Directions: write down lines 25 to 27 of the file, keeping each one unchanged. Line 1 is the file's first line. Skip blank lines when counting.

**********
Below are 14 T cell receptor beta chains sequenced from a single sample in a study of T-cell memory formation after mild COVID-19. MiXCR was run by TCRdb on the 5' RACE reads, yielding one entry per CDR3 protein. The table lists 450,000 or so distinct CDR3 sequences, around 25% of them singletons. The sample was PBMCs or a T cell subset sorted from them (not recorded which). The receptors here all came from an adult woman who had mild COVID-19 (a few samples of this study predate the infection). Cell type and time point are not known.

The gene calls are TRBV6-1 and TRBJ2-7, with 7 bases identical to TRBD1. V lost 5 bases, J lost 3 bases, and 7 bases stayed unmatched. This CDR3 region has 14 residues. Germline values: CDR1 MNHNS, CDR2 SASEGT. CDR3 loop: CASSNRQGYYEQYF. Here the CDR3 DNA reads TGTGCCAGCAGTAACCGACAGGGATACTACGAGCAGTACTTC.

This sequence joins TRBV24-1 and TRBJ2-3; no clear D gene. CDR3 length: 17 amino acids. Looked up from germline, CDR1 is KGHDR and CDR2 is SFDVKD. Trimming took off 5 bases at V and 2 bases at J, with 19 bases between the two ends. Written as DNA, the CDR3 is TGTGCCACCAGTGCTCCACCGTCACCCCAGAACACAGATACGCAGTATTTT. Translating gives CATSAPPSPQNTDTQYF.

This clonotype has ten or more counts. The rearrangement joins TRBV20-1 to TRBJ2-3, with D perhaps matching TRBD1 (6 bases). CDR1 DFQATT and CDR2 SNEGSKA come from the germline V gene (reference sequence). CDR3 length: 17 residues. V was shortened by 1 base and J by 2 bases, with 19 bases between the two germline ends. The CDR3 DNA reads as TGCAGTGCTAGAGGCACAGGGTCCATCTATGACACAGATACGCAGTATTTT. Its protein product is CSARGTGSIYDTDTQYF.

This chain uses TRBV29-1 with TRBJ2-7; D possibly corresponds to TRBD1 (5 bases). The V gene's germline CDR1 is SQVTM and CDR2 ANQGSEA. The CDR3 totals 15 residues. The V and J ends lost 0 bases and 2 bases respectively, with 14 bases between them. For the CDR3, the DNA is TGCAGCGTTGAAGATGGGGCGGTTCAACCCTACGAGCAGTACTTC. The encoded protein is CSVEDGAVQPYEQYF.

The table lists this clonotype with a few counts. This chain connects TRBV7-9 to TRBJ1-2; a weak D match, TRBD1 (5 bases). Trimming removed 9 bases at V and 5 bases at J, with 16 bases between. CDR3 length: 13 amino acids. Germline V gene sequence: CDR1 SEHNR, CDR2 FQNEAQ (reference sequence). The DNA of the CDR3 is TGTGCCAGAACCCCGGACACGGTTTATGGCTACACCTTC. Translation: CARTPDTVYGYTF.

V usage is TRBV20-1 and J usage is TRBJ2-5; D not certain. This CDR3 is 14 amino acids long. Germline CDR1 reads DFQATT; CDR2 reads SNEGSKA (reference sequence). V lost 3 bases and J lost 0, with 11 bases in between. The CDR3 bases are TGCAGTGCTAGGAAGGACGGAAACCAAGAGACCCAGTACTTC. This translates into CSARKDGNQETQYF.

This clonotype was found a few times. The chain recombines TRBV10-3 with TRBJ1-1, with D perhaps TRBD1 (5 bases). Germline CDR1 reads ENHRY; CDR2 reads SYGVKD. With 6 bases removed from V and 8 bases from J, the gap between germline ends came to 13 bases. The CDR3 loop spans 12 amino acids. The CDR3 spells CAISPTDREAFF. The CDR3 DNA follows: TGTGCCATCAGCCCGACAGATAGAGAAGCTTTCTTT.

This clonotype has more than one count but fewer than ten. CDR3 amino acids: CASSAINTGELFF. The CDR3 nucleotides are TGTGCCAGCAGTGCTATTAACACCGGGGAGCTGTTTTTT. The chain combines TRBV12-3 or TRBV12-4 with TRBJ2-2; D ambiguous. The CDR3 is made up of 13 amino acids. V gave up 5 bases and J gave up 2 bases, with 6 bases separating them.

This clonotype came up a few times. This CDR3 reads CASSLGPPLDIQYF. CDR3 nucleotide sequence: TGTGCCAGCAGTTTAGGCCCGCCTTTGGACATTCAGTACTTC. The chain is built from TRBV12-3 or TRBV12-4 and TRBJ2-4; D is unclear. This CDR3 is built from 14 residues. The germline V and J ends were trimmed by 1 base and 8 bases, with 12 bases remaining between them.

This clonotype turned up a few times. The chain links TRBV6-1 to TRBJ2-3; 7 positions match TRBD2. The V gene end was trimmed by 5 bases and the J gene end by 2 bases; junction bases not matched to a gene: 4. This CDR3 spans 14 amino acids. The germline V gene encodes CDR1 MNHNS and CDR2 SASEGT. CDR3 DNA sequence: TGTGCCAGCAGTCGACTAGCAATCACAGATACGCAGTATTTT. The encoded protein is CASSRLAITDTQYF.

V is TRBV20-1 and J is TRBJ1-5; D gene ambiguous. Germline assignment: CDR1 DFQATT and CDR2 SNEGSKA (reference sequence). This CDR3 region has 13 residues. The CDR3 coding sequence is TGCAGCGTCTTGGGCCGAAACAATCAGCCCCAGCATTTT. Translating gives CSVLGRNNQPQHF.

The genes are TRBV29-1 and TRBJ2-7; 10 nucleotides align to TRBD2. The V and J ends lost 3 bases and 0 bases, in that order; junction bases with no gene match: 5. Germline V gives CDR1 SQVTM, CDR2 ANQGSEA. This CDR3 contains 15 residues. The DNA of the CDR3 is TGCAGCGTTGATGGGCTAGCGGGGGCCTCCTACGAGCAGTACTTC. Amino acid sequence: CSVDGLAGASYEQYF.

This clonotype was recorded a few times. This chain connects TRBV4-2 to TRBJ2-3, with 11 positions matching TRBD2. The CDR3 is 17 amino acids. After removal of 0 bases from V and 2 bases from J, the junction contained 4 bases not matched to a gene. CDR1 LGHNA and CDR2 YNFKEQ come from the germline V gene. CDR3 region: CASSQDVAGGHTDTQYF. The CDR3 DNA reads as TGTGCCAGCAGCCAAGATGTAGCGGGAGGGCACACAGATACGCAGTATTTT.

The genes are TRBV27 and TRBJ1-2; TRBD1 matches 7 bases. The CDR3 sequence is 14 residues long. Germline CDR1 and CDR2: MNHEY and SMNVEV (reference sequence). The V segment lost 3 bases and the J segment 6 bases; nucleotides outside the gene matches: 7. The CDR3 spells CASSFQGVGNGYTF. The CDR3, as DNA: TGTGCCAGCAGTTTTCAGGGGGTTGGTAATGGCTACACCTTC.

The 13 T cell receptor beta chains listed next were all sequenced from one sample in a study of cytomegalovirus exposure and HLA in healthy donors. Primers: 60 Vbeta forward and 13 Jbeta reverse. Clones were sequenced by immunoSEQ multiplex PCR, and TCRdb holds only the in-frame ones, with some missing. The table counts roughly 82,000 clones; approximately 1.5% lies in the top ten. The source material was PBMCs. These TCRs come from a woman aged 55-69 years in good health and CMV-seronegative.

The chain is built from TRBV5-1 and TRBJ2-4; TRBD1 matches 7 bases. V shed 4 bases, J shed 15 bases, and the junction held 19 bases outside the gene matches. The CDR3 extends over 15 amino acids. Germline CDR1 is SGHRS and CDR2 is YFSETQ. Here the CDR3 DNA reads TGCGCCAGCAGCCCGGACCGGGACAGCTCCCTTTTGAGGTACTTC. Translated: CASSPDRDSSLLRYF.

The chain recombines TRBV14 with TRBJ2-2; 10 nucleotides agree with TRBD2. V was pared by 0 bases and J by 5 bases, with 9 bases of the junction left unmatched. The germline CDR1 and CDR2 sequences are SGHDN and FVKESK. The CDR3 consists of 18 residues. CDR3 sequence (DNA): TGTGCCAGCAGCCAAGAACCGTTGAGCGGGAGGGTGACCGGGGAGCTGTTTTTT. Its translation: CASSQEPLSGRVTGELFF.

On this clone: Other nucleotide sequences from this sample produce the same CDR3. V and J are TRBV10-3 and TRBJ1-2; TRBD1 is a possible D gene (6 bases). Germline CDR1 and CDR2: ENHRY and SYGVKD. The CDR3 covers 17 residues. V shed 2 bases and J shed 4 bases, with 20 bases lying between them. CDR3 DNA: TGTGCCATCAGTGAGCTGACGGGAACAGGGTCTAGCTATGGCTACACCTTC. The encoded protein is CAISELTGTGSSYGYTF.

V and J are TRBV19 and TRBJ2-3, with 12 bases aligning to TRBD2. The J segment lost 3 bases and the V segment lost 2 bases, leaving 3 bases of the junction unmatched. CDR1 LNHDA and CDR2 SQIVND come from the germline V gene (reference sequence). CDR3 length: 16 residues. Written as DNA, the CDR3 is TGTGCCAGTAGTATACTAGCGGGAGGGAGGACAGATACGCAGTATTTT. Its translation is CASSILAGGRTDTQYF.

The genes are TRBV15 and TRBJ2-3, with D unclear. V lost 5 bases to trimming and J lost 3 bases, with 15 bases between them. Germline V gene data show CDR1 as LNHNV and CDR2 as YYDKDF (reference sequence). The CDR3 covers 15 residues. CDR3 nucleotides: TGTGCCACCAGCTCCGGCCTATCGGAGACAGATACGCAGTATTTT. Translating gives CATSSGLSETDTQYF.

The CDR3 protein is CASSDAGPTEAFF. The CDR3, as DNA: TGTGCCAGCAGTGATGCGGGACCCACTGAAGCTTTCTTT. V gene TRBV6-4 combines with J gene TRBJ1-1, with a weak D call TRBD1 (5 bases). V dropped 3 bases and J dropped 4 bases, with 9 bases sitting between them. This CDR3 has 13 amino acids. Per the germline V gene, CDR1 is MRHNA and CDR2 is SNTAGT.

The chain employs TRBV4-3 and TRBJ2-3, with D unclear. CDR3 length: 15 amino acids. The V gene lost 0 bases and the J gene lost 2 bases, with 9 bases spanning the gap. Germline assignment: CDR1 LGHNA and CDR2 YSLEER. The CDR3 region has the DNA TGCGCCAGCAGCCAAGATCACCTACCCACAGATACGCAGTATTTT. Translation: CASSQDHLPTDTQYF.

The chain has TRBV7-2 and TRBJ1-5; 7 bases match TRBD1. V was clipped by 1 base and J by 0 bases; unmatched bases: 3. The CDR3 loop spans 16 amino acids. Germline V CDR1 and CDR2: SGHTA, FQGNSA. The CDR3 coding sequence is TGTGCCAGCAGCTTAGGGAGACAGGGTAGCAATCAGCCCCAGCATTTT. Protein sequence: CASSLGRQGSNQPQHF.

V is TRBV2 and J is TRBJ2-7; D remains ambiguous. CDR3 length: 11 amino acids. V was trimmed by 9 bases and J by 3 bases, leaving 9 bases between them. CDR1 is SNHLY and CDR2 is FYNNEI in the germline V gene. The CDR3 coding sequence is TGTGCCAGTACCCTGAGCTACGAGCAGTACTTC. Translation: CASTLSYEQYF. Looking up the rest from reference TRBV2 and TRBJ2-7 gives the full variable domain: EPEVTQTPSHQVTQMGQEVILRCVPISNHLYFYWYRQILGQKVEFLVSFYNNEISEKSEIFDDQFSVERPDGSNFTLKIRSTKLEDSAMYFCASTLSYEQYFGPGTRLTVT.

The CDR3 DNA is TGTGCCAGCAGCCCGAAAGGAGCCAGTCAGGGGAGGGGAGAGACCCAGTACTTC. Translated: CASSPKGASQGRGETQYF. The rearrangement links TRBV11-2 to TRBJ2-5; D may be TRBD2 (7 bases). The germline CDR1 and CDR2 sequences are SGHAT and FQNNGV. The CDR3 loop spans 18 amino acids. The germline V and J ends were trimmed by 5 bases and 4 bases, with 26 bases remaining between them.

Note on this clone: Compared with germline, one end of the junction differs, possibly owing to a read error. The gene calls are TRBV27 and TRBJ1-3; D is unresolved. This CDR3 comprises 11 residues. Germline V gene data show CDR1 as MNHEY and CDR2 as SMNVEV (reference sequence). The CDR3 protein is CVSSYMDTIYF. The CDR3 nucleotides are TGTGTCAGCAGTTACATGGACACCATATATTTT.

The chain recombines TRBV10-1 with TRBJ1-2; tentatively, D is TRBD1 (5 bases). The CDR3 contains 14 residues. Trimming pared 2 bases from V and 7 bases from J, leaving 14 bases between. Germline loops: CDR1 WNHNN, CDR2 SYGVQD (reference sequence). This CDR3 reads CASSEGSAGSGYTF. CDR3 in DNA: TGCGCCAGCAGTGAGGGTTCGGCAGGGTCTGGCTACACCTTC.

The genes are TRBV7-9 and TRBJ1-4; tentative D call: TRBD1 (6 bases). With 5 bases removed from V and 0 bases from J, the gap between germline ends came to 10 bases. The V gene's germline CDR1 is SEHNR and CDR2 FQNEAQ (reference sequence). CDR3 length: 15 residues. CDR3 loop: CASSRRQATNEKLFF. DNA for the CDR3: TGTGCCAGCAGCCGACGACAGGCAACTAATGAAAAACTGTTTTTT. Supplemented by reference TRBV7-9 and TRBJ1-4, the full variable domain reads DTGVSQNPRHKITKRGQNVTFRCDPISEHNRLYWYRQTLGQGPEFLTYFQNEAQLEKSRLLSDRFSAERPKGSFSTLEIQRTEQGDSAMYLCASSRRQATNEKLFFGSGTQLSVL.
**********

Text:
V is TRBV2 and J is TRBJ2-7; D remains ambiguous. CDR3 length: 11 amino acids. V was trimmed by 9 bases and J by 3 bases, leaving 9 bases between them. CDR1 is SNHLY and CDR2 is FYNNEI in the germline V gene. The CDR3 coding sequence is TGTGCCAGTACCCTGAGCTACGAGCAGTACTTC. Translation: CASTLSYEQYF. Looking up the rest from reference TRBV2 and TRBJ2-7 gives the full variable domain: EPEVTQTPSHQVTQMGQEVILRCVPISNHLYFYWYRQILGQKVEFLVSFYNNEISEKSEIFDDQFSVERPDGSNFTLKIRSTKLEDSAMYFCASTLSYEQYFGPGTRLTVT.

The CDR3 DNA is TGTGCCAGCAGCCCGAAAGGAGCCAGTCAGGGGAGGGGAGAGACCCAGTACTTC. Translated: CASSPKGASQGRGETQYF. The rearrangement links TRBV11-2 to TRBJ2-5; D may be TRBD2 (7 bases). The germline CDR1 and CDR2 sequences are SGHAT and FQNNGV. The CDR3 loop spans 18 amino acids. The germline V and J ends were trimmed by 5 bases and 4 bases, with 26 bases remaining between them.

Note on this clone: Compared with germline, one end of the junction differs, possibly owing to a read error. The gene calls are TRBV27 and TRBJ1-3; D is unresolved. This CDR3 comprises 11 residues. Germline V gene data show CDR1 as MNHEY and CDR2 as SMNVEV (reference sequence). The CDR3 protein is CVSSYMDTIYF. The CDR3 nucleotides are TGTGTCAGCAGTTACATGGACACCATATATTTT.